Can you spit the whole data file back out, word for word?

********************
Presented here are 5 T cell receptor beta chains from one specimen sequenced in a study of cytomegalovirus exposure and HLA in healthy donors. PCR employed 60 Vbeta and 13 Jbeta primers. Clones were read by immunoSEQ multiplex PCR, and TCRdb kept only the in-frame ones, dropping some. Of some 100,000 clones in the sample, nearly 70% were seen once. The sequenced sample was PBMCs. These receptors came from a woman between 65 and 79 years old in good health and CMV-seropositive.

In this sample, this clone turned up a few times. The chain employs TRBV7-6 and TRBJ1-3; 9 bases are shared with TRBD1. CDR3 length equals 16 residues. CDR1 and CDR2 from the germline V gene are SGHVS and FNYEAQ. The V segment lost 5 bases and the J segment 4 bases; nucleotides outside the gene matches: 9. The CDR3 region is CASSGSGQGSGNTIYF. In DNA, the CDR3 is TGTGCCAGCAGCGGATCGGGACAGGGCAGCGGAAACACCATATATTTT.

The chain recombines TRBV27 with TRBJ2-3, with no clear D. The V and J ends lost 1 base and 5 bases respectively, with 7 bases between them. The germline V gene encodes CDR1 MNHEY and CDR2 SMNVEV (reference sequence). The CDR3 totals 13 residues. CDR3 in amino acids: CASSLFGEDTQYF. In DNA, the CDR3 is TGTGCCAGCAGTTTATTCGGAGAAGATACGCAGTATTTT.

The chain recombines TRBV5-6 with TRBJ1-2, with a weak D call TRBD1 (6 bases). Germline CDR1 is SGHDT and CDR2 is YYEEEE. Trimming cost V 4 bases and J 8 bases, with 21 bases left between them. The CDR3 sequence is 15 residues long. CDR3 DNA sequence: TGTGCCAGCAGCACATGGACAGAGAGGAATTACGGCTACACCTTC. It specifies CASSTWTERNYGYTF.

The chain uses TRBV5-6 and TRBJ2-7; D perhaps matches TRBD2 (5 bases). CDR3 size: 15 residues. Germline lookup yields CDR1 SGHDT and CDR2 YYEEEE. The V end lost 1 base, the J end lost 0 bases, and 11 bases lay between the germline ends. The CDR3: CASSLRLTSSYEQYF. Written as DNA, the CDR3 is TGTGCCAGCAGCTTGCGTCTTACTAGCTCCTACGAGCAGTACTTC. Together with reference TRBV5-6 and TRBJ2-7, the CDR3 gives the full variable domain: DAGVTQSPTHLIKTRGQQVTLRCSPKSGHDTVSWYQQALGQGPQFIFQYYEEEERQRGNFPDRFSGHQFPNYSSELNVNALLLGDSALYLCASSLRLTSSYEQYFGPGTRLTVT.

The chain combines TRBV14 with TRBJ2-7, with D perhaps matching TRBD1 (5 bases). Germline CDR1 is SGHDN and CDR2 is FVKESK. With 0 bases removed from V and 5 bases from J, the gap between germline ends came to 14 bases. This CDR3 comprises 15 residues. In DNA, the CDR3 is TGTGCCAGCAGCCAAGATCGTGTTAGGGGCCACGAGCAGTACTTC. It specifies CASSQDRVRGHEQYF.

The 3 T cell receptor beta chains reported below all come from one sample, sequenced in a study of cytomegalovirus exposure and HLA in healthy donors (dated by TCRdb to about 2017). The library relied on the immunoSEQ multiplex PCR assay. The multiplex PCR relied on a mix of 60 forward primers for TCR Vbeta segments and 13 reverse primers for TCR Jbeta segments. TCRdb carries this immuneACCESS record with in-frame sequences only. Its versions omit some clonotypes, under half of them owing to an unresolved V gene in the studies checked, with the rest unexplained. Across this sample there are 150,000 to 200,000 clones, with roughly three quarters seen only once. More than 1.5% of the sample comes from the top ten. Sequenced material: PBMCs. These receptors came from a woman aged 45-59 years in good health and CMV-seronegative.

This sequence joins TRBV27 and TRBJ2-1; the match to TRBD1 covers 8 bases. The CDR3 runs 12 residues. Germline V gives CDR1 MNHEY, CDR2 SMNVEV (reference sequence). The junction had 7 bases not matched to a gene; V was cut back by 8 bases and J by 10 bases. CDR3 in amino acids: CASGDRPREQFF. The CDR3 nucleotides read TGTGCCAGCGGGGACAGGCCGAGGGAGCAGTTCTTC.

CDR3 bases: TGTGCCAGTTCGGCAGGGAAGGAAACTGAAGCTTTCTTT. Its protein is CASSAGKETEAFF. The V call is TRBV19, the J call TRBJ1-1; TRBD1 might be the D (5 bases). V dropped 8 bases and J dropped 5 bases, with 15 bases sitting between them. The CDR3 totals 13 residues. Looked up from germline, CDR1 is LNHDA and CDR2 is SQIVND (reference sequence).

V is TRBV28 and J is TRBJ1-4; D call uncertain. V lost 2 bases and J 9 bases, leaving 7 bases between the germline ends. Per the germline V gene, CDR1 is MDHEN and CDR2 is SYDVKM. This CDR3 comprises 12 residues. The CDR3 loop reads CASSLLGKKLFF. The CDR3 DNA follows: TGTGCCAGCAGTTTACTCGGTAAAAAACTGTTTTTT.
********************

Presented here are 5 T cell receptor beta chains from one specimen sequenced in a study of cytomegalovirus exposure and HLA in healthy donors. PCR employed 60 Vbeta and 13 Jbeta primers. Clones were read by immunoSEQ multiplex PCR, and TCRdb kept only the in-frame ones, dropping some. Of some 100,000 clones in the sample, nearly 70% were seen once. The sequenced sample was PBMCs. These receptors came from a woman between 65 and 79 years old in good health and CMV-seropositive.

In this sample, this clone turned up a few times. The chain employs TRBV7-6 and TRBJ1-3; 9 bases are shared with TRBD1. CDR3 length equals 16 residues. CDR1 and CDR2 from the germline V gene are SGHVS and FNYEAQ. The V segment lost 5 bases and the J segment 4 bases; nucleotides outside the gene matches: 9. The CDR3 region is CASSGSGQGSGNTIYF. In DNA, the CDR3 is TGTGCCAGCAGCGGATCGGGACAGGGCAGCGGAAACACCATATATTTT.

The chain recombines TRBV27 with TRBJ2-3, with no clear D. The V and J ends lost 1 base and 5 bases respectively, with 7 bases between them. The germline V gene encodes CDR1 MNHEY and CDR2 SMNVEV (reference sequence). The CDR3 totals 13 residues. CDR3 in amino acids: CASSLFGEDTQYF. In DNA, the CDR3 is TGTGCCAGCAGTTTATTCGGAGAAGATACGCAGTATTTT.

The chain recombines TRBV5-6 with TRBJ1-2, with a weak D call TRBD1 (6 bases). Germline CDR1 is SGHDT and CDR2 is YYEEEE. Trimming cost V 4 bases and J 8 bases, with 21 bases left between them. The CDR3 sequence is 15 residues long. CDR3 DNA sequence: TGTGCCAGCAGCACATGGACAGAGAGGAATTACGGCTACACCTTC. It specifies CASSTWTERNYGYTF.

The chain uses TRBV5-6 and TRBJ2-7; D perhaps matches TRBD2 (5 bases). CDR3 size: 15 residues. Germline lookup yields CDR1 SGHDT and CDR2 YYEEEE. The V end lost 1 base, the J end lost 0 bases, and 11 bases lay between the germline ends. The CDR3: CASSLRLTSSYEQYF. Written as DNA, the CDR3 is TGTGCCAGCAGCTTGCGTCTTACTAGCTCCTACGAGCAGTACTTC. Together with reference TRBV5-6 and TRBJ2-7, the CDR3 gives the full variable domain: DAGVTQSPTHLIKTRGQQVTLRCSPKSGHDTVSWYQQALGQGPQFIFQYYEEEERQRGNFPDRFSGHQFPNYSSELNVNALLLGDSALYLCASSLRLTSSYEQYFGPGTRLTVT.

The chain combines TRBV14 with TRBJ2-7, with D perhaps matching TRBD1 (5 bases). Germline CDR1 is SGHDN and CDR2 is FVKESK. With 0 bases removed from V and 5 bases from J, the gap between germline ends came to 14 bases. This CDR3 comprises 15 residues. In DNA, the CDR3 is TGTGCCAGCAGCCAAGATCGTGTTAGGGGCCACGAGCAGTACTTC. It specifies CASSQDRVRGHEQYF.

The 3 T cell receptor beta chains reported below all come from one sample, sequenced in a study of cytomegalovirus exposure and HLA in healthy donors (dated by TCRdb to about 2017). The library relied on the immunoSEQ multiplex PCR assay. The multiplex PCR relied on a mix of 60 forward primers for TCR Vbeta segments and 13 reverse primers for TCR Jbeta segments. TCRdb carries this immuneACCESS record with in-frame sequences only. Its versions omit some clonotypes, under half of them owing to an unresolved V gene in the studies checked, with the rest unexplained. Across this sample there are 150,000 to 200,000 clones, with roughly three quarters seen only once. More than 1.5% of the sample comes from the top ten. Sequenced material: PBMCs. These receptors came from a woman aged 45-59 years in good health and CMV-seronegative.

This sequence joins TRBV27 and TRBJ2-1; the match to TRBD1 covers 8 bases. The CDR3 runs 12 residues. Germline V gives CDR1 MNHEY, CDR2 SMNVEV (reference sequence). The junction had 7 bases not matched to a gene; V was cut back by 8 bases and J by 10 bases. CDR3 in amino acids: CASGDRPREQFF. The CDR3 nucleotides read TGTGCCAGCGGGGACAGGCCGAGGGAGCAGTTCTTC.

CDR3 bases: TGTGCCAGTTCGGCAGGGAAGGAAACTGAAGCTTTCTTT. Its protein is CASSAGKETEAFF. The V call is TRBV19, the J call TRBJ1-1; TRBD1 might be the D (5 bases). V dropped 8 bases and J dropped 5 bases, with 15 bases sitting between them. The CDR3 totals 13 residues. Looked up from germline, CDR1 is LNHDA and CDR2 is SQIVND (reference sequence).

V is TRBV28 and J is TRBJ1-4; D call uncertain. V lost 2 bases and J 9 bases, leaving 7 bases between the germline ends. Per the germline V gene, CDR1 is MDHEN and CDR2 is SYDVKM. This CDR3 comprises 12 residues. The CDR3 loop reads CASSLLGKKLFF. The CDR3 DNA follows: TGTGCCAGCAGTTTACTCGGTAAAAAACTGTTTTTT.